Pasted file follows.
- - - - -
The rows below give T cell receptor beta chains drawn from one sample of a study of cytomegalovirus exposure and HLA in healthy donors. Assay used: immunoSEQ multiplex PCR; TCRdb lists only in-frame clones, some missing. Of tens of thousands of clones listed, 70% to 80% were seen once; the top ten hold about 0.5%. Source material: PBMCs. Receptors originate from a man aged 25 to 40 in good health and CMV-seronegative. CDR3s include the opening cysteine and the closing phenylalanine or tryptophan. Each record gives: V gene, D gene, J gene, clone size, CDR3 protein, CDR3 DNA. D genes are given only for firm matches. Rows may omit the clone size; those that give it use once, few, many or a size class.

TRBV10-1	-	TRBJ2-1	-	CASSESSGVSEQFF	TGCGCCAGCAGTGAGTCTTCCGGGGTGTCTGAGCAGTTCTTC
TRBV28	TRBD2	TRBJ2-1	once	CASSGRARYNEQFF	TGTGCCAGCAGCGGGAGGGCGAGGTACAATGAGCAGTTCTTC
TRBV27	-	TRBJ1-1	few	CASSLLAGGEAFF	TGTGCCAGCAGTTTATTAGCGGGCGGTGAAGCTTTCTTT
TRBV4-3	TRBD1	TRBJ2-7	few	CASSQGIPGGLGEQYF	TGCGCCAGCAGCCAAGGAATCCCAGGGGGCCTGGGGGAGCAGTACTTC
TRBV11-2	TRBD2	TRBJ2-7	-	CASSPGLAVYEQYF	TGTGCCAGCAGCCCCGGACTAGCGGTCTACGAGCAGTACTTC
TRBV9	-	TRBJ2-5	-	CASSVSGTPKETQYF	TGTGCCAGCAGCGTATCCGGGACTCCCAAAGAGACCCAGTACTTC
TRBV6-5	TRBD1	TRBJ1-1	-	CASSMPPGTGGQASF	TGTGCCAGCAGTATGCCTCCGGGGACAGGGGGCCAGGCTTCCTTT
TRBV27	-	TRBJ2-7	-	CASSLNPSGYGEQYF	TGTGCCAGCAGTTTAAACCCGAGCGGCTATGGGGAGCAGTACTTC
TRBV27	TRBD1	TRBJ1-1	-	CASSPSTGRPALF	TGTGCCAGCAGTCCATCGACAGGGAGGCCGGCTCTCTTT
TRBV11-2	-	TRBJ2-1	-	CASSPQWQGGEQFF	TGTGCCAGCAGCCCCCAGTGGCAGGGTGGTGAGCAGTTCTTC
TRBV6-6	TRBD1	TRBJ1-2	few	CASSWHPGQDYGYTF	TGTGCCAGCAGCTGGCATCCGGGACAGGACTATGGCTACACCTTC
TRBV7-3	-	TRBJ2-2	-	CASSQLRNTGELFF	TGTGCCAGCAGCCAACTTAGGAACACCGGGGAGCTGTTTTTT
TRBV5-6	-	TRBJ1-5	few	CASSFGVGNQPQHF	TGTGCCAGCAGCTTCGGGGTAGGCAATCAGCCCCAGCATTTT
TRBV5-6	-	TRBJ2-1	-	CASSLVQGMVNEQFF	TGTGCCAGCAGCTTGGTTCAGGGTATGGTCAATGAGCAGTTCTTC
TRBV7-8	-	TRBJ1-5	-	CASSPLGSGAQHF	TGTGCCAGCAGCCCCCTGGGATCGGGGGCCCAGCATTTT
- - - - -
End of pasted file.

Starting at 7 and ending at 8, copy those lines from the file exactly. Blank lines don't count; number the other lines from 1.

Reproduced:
TRBV9	-	TRBJ2-5	-	CASSVSGTPKETQYF	TGTGCCAGCAGCGTATCCGGGACTCCCAAAGAGACCCAGTACTTC
TRBV6-5	TRBD1	TRBJ1-1	-	CASSMPPGTGGQASF	TGTGCCAGCAGTATGCCTCCGGGGACAGGGGGCCAGGCTTCCTTT